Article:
The record demonstrates that plaintiffs and the Indiana defendants entered into an “Agreement in Principle to Settle” during mediation, which sets out a series of terms and conditions subsequent that must occur before settlement is reached. (DE # 30-5.) The document states: “This is not a final settlement; the settlement will be final after completion of all of the above.” (Id. at 2.) Further, the record contains the statement of the mediator in this case, who indicates that the conditions as stated in the “Agreement in Principle to Settle” have not been accomplished and that the current status of the case is that it “remains active.” (DE # 31-1 at 2.)

         The BP defendants attempt to persuade the court that the Indiana defendants are merely nominal at this point, by citing a number of non-binding decisions, but those cases involve the undisputed existence of a “settlement agreement.” See, e.g., Comer v. Schmitt, No. 2:15-CV-2599, 2015 WL 5954589, at *3 (S.D. Ohio Oct. 14, 2015) (defendants were no longer real parties in interest due to settlement agreement, even though agreement contained contingencies which had not yet occurred); Midwestern Indem. Co. v. Brooks, 779 F.3d 540, 543 (8th Cir. 2015) (defendant was nominal for removal purposes when parties had entered into “settlement agreement”); Pulse Eng'g, Inc. v. Fed. Ins. Co., No. 1:06-CV-1237-LJM-VSS, 2006 WL 6557899, at *3 (S.D. Ind. Dec. 5, 2006) (same).

         Even if these cases were binding, they simply do not apply here because the BP defendants (who have the burden of proof) have presented insufficient evidence indicating that the parties in this case actually entered into a settlement agreement. Rather, in this case, the parties took a first step towards resolution by creating an “Agreement in Principle to Settle” - an agreement to agree later, if certain conditions are satisfied. The BP defendants argue that Indiana law, which presumably governs the parties' agreements, requires only “reasonable certainty” in a contract's terms and conditions, Conwell v. Gray Loon Outdoor Mkting Gp., Inc., 906 N.E.2d 805, 813 (Ind. 2009), but in this case there is no reasonable certainty that the parties intended to enter into a settlement agreement. The document in question plainly states: “This is not a final settlement.” (DE # 30-5 at 2.) The parties' intent could not be clearer. The BP defendants cite no authority supporting the argument that an agreement in principle to settle the case later should be construed as a settlement agreement rendering a defendant nominal for removal purposes, and this court declines to be the first court to do so.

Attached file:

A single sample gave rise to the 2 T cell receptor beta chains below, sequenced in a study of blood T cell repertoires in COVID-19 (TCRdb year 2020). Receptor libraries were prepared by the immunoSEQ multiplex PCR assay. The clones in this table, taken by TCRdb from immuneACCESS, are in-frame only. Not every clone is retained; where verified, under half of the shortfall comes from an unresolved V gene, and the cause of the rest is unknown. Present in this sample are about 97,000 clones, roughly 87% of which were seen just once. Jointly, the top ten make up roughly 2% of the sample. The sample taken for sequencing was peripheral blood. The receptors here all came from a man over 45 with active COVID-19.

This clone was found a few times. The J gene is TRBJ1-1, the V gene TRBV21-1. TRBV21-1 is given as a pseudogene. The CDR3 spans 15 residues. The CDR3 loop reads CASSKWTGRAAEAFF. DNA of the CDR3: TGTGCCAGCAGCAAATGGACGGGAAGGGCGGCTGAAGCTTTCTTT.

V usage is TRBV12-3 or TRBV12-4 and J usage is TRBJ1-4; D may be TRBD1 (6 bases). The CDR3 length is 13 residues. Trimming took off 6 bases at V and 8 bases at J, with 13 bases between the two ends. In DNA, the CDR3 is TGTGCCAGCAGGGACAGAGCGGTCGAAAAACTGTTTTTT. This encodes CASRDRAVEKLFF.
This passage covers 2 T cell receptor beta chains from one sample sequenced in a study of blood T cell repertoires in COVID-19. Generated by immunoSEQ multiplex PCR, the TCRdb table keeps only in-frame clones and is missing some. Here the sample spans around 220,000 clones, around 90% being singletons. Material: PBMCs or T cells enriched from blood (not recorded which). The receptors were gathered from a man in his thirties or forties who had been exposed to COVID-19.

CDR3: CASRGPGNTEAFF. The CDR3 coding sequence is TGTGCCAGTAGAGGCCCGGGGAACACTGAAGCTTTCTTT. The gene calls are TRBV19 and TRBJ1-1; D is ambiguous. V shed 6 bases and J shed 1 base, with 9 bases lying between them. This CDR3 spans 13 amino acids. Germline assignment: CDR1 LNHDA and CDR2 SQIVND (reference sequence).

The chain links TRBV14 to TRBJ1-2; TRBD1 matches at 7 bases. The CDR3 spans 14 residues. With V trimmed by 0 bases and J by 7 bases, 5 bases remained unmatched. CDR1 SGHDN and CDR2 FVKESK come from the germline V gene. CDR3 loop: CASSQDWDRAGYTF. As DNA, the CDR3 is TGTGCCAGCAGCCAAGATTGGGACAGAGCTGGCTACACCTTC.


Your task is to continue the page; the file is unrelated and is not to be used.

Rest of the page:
Because the court finds that the Indiana defendants are presently parties in this case, a fact that in and of itself destroys diversity of citizenship, the court need not address the parties' arguments regarding whether BP of North America Inc. (another Indiana citizen) is a proper defendant in this case; whether it is or not, complete diversity does not exist and this case must be remanded.

         IV. ...